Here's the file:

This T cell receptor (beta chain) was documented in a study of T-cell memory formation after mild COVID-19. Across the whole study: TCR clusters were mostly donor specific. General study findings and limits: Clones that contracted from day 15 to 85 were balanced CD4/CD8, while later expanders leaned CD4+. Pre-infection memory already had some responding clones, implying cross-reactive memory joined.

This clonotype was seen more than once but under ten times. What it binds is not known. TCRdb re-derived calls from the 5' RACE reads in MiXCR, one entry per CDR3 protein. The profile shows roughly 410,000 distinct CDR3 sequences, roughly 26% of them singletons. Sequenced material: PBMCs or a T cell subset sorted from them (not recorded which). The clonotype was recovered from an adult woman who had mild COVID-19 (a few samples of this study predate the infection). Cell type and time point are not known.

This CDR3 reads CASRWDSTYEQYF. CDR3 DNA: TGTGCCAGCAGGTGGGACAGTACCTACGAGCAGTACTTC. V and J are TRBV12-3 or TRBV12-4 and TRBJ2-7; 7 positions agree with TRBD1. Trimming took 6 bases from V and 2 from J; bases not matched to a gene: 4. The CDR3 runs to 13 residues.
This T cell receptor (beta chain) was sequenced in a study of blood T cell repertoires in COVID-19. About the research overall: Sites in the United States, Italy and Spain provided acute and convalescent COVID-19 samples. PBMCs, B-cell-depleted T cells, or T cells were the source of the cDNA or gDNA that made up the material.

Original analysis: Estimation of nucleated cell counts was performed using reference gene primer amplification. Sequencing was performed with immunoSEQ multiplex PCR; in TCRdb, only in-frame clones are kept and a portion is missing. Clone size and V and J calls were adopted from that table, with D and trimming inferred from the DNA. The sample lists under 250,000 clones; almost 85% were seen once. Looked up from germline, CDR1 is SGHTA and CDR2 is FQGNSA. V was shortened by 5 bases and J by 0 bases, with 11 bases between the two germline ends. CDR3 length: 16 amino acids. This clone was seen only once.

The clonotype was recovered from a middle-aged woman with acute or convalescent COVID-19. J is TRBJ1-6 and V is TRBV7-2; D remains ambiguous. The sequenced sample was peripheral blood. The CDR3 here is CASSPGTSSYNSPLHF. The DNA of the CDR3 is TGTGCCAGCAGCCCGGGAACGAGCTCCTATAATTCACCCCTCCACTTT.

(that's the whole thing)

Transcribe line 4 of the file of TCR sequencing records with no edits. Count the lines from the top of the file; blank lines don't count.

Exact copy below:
This T cell receptor (beta chain) was sequenced in a study of blood T cell repertoires in COVID-19. About the research overall: Sites in the United States, Italy and Spain provided acute and convalescent COVID-19 samples. PBMCs, B-cell-depleted T cells, or T cells were the source of the cDNA or gDNA that made up the material.